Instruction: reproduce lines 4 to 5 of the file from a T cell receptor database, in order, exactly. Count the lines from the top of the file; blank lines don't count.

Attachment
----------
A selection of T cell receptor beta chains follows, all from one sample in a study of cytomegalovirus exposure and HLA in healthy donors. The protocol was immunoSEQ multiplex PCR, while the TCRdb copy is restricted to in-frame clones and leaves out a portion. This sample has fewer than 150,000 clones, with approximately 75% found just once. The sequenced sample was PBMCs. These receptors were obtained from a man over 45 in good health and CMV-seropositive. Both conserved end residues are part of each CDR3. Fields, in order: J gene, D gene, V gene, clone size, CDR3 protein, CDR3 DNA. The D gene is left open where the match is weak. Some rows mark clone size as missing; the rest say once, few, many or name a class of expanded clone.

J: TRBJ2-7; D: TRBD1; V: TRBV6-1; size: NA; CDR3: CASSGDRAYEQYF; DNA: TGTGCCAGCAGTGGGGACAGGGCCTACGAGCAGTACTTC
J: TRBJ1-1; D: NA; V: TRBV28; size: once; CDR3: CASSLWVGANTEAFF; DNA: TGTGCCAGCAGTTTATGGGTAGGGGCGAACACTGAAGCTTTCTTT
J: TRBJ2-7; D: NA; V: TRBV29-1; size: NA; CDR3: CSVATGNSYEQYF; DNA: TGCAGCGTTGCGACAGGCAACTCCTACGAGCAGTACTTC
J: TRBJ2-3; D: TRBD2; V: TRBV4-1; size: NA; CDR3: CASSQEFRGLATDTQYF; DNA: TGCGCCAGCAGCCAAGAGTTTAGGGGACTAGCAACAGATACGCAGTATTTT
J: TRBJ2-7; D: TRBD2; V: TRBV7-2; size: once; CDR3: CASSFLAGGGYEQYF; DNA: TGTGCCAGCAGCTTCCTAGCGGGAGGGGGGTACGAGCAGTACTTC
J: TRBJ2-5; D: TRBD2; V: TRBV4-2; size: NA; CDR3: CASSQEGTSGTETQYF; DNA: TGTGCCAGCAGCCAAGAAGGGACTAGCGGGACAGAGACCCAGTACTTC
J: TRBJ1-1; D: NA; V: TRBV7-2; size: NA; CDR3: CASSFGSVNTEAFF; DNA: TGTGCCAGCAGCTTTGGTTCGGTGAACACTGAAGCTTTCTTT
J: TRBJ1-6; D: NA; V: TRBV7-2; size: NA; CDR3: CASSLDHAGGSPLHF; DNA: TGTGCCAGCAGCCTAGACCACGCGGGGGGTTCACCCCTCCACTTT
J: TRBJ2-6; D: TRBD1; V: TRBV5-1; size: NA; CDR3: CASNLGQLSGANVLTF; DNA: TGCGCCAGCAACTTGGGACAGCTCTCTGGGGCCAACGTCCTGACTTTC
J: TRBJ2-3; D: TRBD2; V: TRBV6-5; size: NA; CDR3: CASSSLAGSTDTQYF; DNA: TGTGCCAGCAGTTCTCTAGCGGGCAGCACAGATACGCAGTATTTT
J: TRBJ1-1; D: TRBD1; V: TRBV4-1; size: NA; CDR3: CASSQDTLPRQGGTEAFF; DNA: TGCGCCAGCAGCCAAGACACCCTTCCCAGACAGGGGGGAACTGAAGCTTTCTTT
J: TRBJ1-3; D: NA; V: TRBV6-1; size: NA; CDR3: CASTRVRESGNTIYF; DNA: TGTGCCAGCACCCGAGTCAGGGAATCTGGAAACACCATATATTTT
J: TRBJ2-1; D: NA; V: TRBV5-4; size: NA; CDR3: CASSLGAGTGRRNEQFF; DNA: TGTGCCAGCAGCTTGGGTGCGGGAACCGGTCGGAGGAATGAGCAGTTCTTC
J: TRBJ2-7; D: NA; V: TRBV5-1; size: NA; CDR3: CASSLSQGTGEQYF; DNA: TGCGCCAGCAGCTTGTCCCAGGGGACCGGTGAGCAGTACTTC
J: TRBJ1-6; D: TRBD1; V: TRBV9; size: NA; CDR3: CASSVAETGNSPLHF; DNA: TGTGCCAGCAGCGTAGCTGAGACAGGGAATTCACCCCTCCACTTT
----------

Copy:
J: TRBJ2-7; D: NA; V: TRBV29-1; size: NA; CDR3: CSVATGNSYEQYF; DNA: TGCAGCGTTGCGACAGGCAACTCCTACGAGCAGTACTTC
J: TRBJ2-3; D: TRBD2; V: TRBV4-1; size: NA; CDR3: CASSQEFRGLATDTQYF; DNA: TGCGCCAGCAGCCAAGAGTTTAGGGGACTAGCAACAGATACGCAGTATTTT